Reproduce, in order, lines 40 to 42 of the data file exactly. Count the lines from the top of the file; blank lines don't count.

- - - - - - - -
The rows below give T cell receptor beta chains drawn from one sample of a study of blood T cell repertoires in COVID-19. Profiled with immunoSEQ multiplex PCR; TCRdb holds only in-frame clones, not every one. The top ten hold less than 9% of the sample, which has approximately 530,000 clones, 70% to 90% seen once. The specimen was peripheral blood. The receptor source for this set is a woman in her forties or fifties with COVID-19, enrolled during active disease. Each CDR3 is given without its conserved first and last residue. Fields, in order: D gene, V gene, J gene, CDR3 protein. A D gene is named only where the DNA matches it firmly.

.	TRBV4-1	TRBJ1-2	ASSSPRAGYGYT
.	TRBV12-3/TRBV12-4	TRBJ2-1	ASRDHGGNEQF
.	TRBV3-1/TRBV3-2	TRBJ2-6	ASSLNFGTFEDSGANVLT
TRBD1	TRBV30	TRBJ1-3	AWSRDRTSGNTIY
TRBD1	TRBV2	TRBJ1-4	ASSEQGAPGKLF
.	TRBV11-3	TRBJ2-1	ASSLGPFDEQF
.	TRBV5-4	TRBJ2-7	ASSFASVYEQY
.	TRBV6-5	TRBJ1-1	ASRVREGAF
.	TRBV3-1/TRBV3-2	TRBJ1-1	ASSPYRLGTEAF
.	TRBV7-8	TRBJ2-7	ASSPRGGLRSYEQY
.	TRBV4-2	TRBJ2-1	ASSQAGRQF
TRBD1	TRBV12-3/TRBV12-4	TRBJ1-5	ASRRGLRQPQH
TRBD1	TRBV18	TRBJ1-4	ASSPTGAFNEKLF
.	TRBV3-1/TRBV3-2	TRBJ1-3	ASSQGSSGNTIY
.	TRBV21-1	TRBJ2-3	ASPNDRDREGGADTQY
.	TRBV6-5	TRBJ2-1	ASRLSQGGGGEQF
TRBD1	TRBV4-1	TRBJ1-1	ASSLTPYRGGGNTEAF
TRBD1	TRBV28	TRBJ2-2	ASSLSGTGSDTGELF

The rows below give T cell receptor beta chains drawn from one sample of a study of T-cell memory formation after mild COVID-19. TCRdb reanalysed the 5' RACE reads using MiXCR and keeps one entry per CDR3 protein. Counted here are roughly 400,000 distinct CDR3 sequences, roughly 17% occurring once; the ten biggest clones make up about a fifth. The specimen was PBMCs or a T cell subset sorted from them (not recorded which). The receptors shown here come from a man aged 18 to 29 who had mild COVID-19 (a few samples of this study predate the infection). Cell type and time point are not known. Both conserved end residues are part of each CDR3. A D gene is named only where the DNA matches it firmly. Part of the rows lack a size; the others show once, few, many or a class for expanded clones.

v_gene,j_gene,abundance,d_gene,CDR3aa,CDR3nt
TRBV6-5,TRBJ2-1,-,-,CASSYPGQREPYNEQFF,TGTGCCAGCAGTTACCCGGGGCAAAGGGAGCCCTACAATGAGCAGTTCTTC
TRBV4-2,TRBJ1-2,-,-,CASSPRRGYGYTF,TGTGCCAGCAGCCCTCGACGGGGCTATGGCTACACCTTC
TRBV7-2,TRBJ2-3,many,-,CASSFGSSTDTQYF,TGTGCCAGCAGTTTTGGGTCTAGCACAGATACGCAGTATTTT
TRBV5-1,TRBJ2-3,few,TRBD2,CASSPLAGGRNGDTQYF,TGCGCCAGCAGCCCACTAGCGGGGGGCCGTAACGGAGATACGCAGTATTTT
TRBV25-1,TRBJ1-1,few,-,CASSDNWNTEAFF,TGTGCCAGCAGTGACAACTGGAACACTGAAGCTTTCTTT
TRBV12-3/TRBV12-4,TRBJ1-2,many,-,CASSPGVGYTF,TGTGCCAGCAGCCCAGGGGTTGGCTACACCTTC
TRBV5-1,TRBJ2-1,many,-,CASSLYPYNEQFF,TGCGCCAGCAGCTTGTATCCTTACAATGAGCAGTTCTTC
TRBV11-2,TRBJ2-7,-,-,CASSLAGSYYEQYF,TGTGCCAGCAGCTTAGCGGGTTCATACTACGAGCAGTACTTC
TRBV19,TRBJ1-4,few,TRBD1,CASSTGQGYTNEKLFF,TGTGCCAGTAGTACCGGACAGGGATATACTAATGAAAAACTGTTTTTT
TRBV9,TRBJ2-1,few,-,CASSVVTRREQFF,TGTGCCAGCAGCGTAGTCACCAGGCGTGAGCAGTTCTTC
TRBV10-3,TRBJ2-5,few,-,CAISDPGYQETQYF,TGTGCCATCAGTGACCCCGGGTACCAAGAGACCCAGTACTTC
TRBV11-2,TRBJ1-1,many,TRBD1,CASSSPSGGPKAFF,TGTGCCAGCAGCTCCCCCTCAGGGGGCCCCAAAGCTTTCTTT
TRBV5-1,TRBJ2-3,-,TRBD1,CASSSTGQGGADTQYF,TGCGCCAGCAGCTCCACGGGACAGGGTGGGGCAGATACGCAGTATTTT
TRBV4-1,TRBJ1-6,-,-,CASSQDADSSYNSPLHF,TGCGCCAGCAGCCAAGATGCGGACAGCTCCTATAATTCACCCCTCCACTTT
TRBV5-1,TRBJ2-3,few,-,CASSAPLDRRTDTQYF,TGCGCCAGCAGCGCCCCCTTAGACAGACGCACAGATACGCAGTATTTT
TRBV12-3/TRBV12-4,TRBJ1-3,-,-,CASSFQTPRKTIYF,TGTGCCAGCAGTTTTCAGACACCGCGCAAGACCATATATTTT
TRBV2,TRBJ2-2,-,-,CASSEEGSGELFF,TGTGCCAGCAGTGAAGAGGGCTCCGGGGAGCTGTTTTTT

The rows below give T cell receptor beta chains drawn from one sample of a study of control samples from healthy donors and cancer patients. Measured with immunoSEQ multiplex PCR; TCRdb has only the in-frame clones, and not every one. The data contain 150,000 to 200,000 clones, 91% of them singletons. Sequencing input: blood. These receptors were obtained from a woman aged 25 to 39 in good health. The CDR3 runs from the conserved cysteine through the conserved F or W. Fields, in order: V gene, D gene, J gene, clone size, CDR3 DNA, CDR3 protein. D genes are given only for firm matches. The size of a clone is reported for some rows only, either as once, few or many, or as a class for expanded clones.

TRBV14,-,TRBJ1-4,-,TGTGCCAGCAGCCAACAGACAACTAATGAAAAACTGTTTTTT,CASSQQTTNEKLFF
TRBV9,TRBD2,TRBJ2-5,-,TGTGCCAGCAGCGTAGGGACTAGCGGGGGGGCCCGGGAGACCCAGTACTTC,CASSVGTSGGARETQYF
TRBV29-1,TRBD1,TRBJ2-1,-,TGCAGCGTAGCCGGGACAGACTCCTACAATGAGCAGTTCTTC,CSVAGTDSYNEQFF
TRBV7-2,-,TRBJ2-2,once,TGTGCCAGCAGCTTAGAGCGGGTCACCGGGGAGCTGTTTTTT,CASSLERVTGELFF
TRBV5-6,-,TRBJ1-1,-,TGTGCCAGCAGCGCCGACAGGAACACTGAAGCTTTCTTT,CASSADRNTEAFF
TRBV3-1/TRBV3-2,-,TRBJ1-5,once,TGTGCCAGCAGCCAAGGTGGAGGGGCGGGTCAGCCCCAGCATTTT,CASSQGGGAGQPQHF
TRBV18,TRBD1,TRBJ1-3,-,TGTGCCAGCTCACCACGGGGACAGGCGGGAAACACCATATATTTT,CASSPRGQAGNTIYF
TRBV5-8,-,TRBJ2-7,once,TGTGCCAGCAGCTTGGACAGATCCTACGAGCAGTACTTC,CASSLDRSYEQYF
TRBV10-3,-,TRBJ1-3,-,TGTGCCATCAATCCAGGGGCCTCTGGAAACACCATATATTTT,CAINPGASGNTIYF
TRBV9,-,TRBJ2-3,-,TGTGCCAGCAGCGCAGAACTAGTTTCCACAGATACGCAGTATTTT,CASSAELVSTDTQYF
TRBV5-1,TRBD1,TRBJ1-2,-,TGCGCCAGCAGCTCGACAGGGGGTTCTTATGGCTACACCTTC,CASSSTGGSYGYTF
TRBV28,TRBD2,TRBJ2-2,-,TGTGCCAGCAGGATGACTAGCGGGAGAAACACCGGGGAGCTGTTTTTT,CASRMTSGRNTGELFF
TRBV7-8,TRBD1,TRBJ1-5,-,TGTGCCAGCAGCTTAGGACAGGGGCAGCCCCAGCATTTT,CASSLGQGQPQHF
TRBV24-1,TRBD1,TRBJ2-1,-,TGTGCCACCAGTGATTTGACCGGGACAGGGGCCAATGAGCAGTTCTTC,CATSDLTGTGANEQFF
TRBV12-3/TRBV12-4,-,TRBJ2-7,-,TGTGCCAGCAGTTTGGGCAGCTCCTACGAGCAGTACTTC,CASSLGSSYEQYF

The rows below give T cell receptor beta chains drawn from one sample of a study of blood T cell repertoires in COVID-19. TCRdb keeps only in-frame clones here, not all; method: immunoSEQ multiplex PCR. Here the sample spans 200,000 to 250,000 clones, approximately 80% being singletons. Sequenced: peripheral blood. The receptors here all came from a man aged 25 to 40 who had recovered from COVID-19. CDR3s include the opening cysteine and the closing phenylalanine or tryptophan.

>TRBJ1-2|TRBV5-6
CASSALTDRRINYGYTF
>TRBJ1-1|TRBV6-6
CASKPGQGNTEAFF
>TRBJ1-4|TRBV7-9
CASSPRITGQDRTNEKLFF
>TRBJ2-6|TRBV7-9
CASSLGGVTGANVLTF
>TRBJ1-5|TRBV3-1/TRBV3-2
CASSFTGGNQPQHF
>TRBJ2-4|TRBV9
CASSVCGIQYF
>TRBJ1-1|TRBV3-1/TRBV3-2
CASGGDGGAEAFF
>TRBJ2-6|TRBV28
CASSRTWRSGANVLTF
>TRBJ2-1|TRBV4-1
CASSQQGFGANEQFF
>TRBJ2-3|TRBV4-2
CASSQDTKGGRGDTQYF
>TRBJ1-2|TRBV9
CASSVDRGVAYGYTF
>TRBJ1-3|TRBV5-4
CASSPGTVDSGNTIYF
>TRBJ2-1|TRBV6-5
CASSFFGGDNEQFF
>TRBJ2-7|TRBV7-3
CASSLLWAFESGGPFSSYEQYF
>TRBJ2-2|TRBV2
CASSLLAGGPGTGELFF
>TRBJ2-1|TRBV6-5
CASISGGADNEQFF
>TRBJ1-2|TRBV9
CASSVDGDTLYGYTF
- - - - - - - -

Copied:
TRBV14,-,TRBJ1-4,-,TGTGCCAGCAGCCAACAGACAACTAATGAAAAACTGTTTTTT,CASSQQTTNEKLFF
TRBV9,TRBD2,TRBJ2-5,-,TGTGCCAGCAGCGTAGGGACTAGCGGGGGGGCCCGGGAGACCCAGTACTTC,CASSVGTSGGARETQYF
TRBV29-1,TRBD1,TRBJ2-1,-,TGCAGCGTAGCCGGGACAGACTCCTACAATGAGCAGTTCTTC,CSVAGTDSYNEQFF